Many of the local trains have special room to store a bicycle. This made it very easy to travel between towns, unload my bike and begin exploring. The conductors were very helpful in making sure I was pointed in the right direction for the bicycle storage.
I found that renting a bicycle from a local shop in Bordeaux a most excellent way to explore Bordeaux. While the tram and bus system is convenient, having a bike enabled me to easily go from one place to the next. Plus Bordeaux has many bike lanes that cover most of the main routes in the city. The bike was relatively tame, medium tires, a rack on the back, lights front and back.....a little more metro than I am used to, but it worked fine for four days and even made the trip to St. Emilion. On rue Dr. Nancel Penard near Place Gambetta.
Bordeaux has an excellent public transportation system that is easily used in town, but also connects to the suburban areas and convention center on the outskirts of town. For the trams, tickets on a trip by trip basis can be bought at the tram stops. In July 2011 it was 1.40E per trip. The machines did not appear to take paper money, but did take cash cards.
VCUB is the city's "bike for rent" system. I have never been to a city with so many cyclists using rented bikes. It is very cheap, very easily accessible and very practical, particularly as the tramways are often very crowded.
How does VCUB work? Depending on how long you stay in Bordeaux or how long you want to use the system, you can either go for a short term usage of 24 hours or 1 week or a long term usage of 1 month or 1 year. You go to the next VCUB terminal (they are literally everywhere, see this map for details), register with your debit card, pay (e.g. 5 euros for 7 days), receive a code which you !!MUST!! bear in mind and create your own 4-digit security number. You then take the bike and are free to go wherever you want. Once you're done, you simply leave it at the next VCUB terminal. The best: If you use it for less than 30 minutes, your trip won't cost you anything apart from the 5 euros!
One last thing: Be careful when you're using roads with tramway tracks. These have exactly the same width as your tyres and can cause some dangerous accidents.
The website below only exists in French, but perhaps the tourist information can help you with an English instruction manual.
You don't have much time, but you would still like to do some sightseeing ? Bordeaux taxi drivers and tourist office offer an overview tour of the city.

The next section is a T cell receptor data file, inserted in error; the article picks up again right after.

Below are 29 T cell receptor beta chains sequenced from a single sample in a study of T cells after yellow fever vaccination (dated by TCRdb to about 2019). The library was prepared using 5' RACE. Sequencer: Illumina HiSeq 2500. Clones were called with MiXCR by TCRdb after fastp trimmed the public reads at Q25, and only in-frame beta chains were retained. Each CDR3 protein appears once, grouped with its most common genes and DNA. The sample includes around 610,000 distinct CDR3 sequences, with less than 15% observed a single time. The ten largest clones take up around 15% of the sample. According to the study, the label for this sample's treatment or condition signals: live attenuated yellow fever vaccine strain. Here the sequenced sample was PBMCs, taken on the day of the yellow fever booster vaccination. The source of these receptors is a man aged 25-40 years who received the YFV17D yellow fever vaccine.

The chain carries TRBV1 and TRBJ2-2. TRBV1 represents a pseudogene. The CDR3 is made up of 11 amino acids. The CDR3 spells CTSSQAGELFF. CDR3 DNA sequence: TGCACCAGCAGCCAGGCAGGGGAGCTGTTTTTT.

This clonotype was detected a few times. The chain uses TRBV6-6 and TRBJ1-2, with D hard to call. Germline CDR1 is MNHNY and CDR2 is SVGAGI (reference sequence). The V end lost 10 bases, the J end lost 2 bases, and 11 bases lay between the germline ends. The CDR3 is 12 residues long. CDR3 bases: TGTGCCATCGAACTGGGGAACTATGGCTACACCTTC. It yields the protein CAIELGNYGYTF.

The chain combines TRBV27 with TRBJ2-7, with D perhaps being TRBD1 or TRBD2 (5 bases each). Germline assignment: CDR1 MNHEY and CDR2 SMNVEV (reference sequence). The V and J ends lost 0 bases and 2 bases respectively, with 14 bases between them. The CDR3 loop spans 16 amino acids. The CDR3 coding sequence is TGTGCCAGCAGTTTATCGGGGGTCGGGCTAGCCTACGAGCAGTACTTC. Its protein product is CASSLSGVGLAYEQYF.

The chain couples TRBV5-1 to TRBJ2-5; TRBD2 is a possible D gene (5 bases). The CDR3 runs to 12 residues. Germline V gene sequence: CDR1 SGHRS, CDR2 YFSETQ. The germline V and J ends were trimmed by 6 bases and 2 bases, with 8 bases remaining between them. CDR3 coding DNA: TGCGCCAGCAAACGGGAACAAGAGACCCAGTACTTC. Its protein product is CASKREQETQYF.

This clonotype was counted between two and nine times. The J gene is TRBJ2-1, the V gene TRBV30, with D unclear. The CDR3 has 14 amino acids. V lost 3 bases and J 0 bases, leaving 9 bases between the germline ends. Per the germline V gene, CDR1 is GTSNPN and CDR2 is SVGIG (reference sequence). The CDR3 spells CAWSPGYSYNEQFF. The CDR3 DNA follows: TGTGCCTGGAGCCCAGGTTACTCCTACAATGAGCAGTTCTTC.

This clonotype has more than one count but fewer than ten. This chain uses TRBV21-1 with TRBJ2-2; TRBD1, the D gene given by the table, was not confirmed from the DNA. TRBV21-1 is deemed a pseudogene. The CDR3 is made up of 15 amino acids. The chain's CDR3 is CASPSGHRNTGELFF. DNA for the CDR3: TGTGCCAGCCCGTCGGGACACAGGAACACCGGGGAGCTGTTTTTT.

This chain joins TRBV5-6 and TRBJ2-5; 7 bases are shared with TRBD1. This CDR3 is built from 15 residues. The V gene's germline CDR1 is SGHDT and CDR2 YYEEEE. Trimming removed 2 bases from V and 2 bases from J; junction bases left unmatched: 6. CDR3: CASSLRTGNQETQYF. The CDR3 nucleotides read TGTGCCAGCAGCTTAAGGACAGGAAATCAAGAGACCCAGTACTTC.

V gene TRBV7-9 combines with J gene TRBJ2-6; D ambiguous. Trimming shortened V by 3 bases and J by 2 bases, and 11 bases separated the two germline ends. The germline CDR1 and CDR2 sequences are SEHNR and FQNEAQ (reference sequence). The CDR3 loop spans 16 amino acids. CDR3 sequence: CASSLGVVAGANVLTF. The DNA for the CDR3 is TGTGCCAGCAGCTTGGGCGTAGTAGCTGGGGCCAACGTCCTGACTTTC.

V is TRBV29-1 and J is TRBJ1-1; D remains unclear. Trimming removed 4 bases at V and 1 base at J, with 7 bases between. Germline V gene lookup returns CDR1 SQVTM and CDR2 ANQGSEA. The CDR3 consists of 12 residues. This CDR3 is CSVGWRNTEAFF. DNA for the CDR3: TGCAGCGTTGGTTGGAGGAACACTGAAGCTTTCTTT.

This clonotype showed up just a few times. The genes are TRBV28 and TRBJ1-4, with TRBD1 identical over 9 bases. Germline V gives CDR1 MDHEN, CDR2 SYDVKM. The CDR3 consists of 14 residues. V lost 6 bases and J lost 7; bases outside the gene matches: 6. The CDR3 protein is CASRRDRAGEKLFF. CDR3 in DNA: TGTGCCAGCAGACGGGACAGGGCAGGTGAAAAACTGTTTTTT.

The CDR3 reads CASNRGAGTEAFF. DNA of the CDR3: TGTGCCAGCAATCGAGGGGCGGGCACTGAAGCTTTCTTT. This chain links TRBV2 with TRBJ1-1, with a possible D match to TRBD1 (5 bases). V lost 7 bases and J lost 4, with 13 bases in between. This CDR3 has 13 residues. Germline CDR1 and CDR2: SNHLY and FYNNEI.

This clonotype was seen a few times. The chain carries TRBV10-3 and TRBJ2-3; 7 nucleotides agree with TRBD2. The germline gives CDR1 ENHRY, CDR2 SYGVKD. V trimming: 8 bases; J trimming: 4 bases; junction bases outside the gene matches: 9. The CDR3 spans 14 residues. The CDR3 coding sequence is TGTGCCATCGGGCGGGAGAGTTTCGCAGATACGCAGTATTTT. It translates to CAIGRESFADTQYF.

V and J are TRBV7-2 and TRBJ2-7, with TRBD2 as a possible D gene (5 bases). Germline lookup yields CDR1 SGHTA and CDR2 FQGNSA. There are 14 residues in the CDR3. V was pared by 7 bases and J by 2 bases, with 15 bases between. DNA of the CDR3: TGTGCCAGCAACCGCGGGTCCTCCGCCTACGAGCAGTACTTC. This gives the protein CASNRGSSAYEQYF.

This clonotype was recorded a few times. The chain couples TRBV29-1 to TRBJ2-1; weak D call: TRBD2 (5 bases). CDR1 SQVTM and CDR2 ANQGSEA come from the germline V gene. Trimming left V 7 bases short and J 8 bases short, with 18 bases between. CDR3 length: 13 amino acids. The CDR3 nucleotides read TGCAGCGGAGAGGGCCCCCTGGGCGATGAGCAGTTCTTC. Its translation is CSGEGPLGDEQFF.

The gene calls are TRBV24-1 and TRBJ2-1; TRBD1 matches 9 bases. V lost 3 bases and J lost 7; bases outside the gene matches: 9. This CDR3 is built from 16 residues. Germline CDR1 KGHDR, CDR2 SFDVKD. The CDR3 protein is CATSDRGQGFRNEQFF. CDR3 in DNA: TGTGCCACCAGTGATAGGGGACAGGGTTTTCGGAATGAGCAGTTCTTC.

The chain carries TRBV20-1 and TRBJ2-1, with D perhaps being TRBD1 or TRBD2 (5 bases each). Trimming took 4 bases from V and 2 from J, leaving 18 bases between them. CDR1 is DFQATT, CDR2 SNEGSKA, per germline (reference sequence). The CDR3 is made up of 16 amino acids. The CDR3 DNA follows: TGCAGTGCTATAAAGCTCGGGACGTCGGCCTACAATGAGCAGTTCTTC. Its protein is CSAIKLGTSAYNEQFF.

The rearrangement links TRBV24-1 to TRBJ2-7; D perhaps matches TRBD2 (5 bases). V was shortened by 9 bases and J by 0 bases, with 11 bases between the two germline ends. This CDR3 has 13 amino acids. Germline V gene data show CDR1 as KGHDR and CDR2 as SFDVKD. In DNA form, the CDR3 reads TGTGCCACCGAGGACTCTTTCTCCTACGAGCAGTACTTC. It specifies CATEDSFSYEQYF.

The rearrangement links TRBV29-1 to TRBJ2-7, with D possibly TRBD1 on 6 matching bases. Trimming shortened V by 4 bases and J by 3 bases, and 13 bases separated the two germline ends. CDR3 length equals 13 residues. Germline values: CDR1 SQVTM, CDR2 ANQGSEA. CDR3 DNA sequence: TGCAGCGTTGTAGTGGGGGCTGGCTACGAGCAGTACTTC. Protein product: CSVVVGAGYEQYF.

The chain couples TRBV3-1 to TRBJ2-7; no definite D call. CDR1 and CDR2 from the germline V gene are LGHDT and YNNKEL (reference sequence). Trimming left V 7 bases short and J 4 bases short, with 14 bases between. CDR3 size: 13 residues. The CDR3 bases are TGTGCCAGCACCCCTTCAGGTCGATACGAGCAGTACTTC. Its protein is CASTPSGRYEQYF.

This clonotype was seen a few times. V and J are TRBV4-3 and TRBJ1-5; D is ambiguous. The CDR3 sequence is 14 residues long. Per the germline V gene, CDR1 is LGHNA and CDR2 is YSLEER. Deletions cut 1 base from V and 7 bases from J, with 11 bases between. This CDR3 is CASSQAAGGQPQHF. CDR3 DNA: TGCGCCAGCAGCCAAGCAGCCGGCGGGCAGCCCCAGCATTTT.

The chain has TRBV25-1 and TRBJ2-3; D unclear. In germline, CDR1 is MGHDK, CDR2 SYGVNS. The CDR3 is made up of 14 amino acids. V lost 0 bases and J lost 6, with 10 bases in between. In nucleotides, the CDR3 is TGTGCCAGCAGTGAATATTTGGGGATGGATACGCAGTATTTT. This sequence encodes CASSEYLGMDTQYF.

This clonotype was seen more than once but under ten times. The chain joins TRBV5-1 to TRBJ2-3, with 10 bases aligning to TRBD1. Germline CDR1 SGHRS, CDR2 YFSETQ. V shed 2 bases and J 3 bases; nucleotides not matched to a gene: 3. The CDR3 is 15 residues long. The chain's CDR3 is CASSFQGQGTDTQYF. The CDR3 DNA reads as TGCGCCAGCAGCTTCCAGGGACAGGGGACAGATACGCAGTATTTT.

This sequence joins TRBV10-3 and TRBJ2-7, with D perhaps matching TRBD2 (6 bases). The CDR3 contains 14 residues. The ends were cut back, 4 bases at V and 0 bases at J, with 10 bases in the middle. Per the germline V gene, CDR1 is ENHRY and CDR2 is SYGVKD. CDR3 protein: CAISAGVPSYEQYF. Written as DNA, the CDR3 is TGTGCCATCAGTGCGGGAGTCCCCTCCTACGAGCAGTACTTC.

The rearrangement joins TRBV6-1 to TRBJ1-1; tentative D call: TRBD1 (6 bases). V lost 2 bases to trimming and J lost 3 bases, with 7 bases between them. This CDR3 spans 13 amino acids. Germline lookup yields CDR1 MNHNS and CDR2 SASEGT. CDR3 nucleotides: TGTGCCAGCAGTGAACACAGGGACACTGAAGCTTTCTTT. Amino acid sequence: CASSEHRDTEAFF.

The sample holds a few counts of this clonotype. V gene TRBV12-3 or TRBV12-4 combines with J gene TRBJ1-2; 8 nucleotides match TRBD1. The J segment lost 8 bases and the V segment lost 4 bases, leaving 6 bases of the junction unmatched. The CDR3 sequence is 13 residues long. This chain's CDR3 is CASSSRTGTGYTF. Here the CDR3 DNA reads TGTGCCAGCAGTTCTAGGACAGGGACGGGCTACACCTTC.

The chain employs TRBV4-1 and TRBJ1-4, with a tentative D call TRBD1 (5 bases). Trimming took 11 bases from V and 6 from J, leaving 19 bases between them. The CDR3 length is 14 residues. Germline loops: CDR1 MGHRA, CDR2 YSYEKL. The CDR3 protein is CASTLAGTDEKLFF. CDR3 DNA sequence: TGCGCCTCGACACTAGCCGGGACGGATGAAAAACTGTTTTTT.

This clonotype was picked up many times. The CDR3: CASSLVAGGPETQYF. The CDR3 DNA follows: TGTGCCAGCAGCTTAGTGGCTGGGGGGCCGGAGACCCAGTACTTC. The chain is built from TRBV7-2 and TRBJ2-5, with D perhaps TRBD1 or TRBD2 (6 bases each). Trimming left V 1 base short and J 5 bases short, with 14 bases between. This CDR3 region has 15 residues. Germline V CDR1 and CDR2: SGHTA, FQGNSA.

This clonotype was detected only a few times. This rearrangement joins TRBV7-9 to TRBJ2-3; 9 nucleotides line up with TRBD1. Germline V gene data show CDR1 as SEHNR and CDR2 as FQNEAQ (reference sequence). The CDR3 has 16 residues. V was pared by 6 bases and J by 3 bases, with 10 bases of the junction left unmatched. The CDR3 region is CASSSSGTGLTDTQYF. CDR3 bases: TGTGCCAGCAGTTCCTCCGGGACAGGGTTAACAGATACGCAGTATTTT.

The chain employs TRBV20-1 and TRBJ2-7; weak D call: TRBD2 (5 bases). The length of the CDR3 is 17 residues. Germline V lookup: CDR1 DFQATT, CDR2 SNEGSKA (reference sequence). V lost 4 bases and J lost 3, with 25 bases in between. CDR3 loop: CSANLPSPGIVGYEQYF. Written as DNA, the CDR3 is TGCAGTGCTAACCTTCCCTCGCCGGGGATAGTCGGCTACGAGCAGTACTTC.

# Meet and Greet Airport Service
# Hotel and Office Pickups
# Bordeaux Sights : Sightseeing in Bordeaux, Saint Emilion, Medoc or Arcachon can take all day. With our knowledge and information about the most famous sightseeing attractions, you can be sure to tour Bordeaux in unusual comfort
# Special Accommodations for Corporate Customers
We didn't use the bus service while exploring Bordeaux, but we did come across many buses lined up here near the Palais du Justice. Apparently this area is a depot for bus service in and around Bordeaux.
The sleek blue trams that operate in Bordeaux are a great way of getting around in the city centre or the suburbs. It's three-line tram is easily navigated and a good way of getting around Bordeaux.
The hours of operation are between 05:00 and 01:00 and tickets can be purchased at the tram stops.
We didn't use the tram during our visit and I am not quite sure what the ticket price would be.
Like most cities in Europe, Bordeaux is pretty compact with most of the major sites centrally located and easily reached by walking. We arrived by car and started our exploring on foot.
Walking is one of my favorite ways of exploring a city because it allows me a better perspective of the city, I can go "off the beaten path" at my pace, stopping to admire beautiful architecture, city life, or a quick stop for a snack or drink.
Coming from a city that has one of the largest tram networks in the world (Melbourne, Australia), I was amazed at the great trams in Bordeaux. They are sleek, modern, comfortable and fast, but what makes them so special is the absence within the historic centre of Bordeaux of an ugly overhead power supply system so common with tramways around the world.
The tram system has 3 lines and covers a grid of about 40 kilometres. The system carries around 190,000 passengers each day.
The overhead power system in the outer areas of the network powers up the traction motors and stores power within a bank of on-board batteries. Once in the historic area, the pantographs (overhead power pick-ups) are retracted and sit flush with the roof line. The tram then runs on battery power with the addition of magnetic power pick-ups between the 2 rails of the system - it is quite safe to walk on the tracks without the danger of electrocution.
Web link provided below is in French only and may give links if you require further information.
The railway arrived from Paris in 1852. Today you can get from Bordeaux to Paris Montparnasse in 3 and half hours. In the other direction, you could get to the Spanish border in about 2 and half hours.
Gare St Jean is one of those delightful French railway stations that still uses the mechanical train departures display. Dozens of people stand watching (and listening to) the clac-clac-clac as the timetable updates itself above the ticket hall.
Directly outside is a tram stop with trams leaving every few minutes towards the city centre.